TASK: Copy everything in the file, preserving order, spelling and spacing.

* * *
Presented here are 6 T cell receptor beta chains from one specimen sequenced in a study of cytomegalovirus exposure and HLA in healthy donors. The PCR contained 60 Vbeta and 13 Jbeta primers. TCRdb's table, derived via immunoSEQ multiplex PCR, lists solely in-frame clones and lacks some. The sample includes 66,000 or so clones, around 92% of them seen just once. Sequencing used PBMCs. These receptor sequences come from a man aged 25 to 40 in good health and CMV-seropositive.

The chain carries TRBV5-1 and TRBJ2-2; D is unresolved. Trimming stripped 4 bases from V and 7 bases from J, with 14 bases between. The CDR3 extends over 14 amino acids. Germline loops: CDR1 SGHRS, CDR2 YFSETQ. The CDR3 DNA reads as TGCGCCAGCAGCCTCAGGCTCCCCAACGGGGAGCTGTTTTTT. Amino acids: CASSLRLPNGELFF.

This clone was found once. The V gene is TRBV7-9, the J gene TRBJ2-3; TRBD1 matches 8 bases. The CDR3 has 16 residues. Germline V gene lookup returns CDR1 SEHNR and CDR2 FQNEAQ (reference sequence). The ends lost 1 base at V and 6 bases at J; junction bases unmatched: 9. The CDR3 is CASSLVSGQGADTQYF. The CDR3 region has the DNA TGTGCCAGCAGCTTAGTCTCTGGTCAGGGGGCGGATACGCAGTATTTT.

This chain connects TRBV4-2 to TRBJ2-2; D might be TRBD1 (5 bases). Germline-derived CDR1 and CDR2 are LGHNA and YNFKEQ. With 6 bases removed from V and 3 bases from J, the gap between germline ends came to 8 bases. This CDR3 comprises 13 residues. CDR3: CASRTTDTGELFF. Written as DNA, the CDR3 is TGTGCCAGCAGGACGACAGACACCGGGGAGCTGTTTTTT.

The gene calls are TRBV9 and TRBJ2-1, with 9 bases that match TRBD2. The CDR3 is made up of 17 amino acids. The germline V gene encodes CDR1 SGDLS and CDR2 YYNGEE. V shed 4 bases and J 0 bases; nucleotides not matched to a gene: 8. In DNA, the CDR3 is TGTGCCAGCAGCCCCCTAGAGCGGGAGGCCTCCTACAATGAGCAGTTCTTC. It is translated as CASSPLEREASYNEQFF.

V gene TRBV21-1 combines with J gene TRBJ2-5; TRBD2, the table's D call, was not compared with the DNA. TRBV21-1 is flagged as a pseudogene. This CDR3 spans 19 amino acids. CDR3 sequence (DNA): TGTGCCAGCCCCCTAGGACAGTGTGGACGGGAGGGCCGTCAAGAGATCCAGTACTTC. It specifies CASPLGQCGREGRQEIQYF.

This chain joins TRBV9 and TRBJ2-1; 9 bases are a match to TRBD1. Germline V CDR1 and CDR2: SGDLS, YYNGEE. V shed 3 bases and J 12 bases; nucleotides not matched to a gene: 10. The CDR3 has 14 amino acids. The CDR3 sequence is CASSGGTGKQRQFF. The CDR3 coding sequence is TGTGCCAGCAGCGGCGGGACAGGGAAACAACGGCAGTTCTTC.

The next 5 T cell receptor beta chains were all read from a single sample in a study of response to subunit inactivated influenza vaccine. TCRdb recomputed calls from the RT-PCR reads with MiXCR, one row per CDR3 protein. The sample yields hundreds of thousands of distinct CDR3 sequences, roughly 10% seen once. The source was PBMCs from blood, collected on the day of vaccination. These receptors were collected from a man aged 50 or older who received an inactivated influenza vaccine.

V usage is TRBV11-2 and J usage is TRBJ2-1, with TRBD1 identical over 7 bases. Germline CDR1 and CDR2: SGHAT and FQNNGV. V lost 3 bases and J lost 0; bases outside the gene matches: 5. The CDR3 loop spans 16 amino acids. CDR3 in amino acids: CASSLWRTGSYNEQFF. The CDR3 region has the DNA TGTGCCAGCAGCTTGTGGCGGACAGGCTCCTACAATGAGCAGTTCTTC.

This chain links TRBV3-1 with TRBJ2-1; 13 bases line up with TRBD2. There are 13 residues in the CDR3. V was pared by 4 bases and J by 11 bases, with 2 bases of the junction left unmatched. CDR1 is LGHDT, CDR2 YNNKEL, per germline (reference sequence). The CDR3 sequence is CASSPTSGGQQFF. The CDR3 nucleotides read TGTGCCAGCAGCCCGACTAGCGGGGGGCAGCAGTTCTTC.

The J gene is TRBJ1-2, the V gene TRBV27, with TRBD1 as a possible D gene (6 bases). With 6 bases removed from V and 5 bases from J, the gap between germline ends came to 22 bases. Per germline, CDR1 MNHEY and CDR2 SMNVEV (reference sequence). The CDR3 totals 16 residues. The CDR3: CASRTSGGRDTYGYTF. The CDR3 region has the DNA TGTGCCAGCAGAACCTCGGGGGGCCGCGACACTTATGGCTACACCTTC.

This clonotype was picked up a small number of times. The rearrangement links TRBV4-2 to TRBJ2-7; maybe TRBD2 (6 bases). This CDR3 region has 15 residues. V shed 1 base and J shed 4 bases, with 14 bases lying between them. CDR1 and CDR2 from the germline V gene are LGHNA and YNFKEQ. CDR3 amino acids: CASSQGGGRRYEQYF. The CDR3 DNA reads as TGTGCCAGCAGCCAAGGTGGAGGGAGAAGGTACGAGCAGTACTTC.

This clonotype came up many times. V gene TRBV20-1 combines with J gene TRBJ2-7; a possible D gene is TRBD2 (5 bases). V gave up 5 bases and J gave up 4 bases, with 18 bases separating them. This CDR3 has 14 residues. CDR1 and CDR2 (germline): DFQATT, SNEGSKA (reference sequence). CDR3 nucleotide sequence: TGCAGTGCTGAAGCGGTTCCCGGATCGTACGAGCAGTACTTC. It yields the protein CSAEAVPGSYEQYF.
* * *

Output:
Presented here are 6 T cell receptor beta chains from one specimen sequenced in a study of cytomegalovirus exposure and HLA in healthy donors. The PCR contained 60 Vbeta and 13 Jbeta primers. TCRdb's table, derived via immunoSEQ multiplex PCR, lists solely in-frame clones and lacks some. The sample includes 66,000 or so clones, around 92% of them seen just once. Sequencing used PBMCs. These receptor sequences come from a man aged 25 to 40 in good health and CMV-seropositive.

The chain carries TRBV5-1 and TRBJ2-2; D is unresolved. Trimming stripped 4 bases from V and 7 bases from J, with 14 bases between. The CDR3 extends over 14 amino acids. Germline loops: CDR1 SGHRS, CDR2 YFSETQ. The CDR3 DNA reads as TGCGCCAGCAGCCTCAGGCTCCCCAACGGGGAGCTGTTTTTT. Amino acids: CASSLRLPNGELFF.

This clone was found once. The V gene is TRBV7-9, the J gene TRBJ2-3; TRBD1 matches 8 bases. The CDR3 has 16 residues. Germline V gene lookup returns CDR1 SEHNR and CDR2 FQNEAQ (reference sequence). The ends lost 1 base at V and 6 bases at J; junction bases unmatched: 9. The CDR3 is CASSLVSGQGADTQYF. The CDR3 region has the DNA TGTGCCAGCAGCTTAGTCTCTGGTCAGGGGGCGGATACGCAGTATTTT.

This chain connects TRBV4-2 to TRBJ2-2; D might be TRBD1 (5 bases). Germline-derived CDR1 and CDR2 are LGHNA and YNFKEQ. With 6 bases removed from V and 3 bases from J, the gap between germline ends came to 8 bases. This CDR3 comprises 13 residues. CDR3: CASRTTDTGELFF. Written as DNA, the CDR3 is TGTGCCAGCAGGACGACAGACACCGGGGAGCTGTTTTTT.

The gene calls are TRBV9 and TRBJ2-1, with 9 bases that match TRBD2. The CDR3 is made up of 17 amino acids. The germline V gene encodes CDR1 SGDLS and CDR2 YYNGEE. V shed 4 bases and J 0 bases; nucleotides not matched to a gene: 8. In DNA, the CDR3 is TGTGCCAGCAGCCCCCTAGAGCGGGAGGCCTCCTACAATGAGCAGTTCTTC. It is translated as CASSPLEREASYNEQFF.

V gene TRBV21-1 combines with J gene TRBJ2-5; TRBD2, the table's D call, was not compared with the DNA. TRBV21-1 is flagged as a pseudogene. This CDR3 spans 19 amino acids. CDR3 sequence (DNA): TGTGCCAGCCCCCTAGGACAGTGTGGACGGGAGGGCCGTCAAGAGATCCAGTACTTC. It specifies CASPLGQCGREGRQEIQYF.

This chain joins TRBV9 and TRBJ2-1; 9 bases are a match to TRBD1. Germline V CDR1 and CDR2: SGDLS, YYNGEE. V shed 3 bases and J 12 bases; nucleotides not matched to a gene: 10. The CDR3 has 14 amino acids. The CDR3 sequence is CASSGGTGKQRQFF. The CDR3 coding sequence is TGTGCCAGCAGCGGCGGGACAGGGAAACAACGGCAGTTCTTC.

The next 5 T cell receptor beta chains were all read from a single sample in a study of response to subunit inactivated influenza vaccine. TCRdb recomputed calls from the RT-PCR reads with MiXCR, one row per CDR3 protein. The sample yields hundreds of thousands of distinct CDR3 sequences, roughly 10% seen once. The source was PBMCs from blood, collected on the day of vaccination. These receptors were collected from a man aged 50 or older who received an inactivated influenza vaccine.

V usage is TRBV11-2 and J usage is TRBJ2-1, with TRBD1 identical over 7 bases. Germline CDR1 and CDR2: SGHAT and FQNNGV. V lost 3 bases and J lost 0; bases outside the gene matches: 5. The CDR3 loop spans 16 amino acids. CDR3 in amino acids: CASSLWRTGSYNEQFF. The CDR3 region has the DNA TGTGCCAGCAGCTTGTGGCGGACAGGCTCCTACAATGAGCAGTTCTTC.

This chain links TRBV3-1 with TRBJ2-1; 13 bases line up with TRBD2. There are 13 residues in the CDR3. V was pared by 4 bases and J by 11 bases, with 2 bases of the junction left unmatched. CDR1 is LGHDT, CDR2 YNNKEL, per germline (reference sequence). The CDR3 sequence is CASSPTSGGQQFF. The CDR3 nucleotides read TGTGCCAGCAGCCCGACTAGCGGGGGGCAGCAGTTCTTC.

The J gene is TRBJ1-2, the V gene TRBV27, with TRBD1 as a possible D gene (6 bases). With 6 bases removed from V and 5 bases from J, the gap between germline ends came to 22 bases. Per germline, CDR1 MNHEY and CDR2 SMNVEV (reference sequence). The CDR3 totals 16 residues. The CDR3: CASRTSGGRDTYGYTF. The CDR3 region has the DNA TGTGCCAGCAGAACCTCGGGGGGCCGCGACACTTATGGCTACACCTTC.

This clonotype was picked up a small number of times. The rearrangement links TRBV4-2 to TRBJ2-7; maybe TRBD2 (6 bases). This CDR3 region has 15 residues. V shed 1 base and J shed 4 bases, with 14 bases lying between them. CDR1 and CDR2 from the germline V gene are LGHNA and YNFKEQ. CDR3 amino acids: CASSQGGGRRYEQYF. The CDR3 DNA reads as TGTGCCAGCAGCCAAGGTGGAGGGAGAAGGTACGAGCAGTACTTC.

This clonotype came up many times. V gene TRBV20-1 combines with J gene TRBJ2-7; a possible D gene is TRBD2 (5 bases). V gave up 5 bases and J gave up 4 bases, with 18 bases separating them. This CDR3 has 14 residues. CDR1 and CDR2 (germline): DFQATT, SNEGSKA (reference sequence). CDR3 nucleotide sequence: TGCAGTGCTGAAGCGGTTCCCGGATCGTACGAGCAGTACTTC. It yields the protein CSAEAVPGSYEQYF.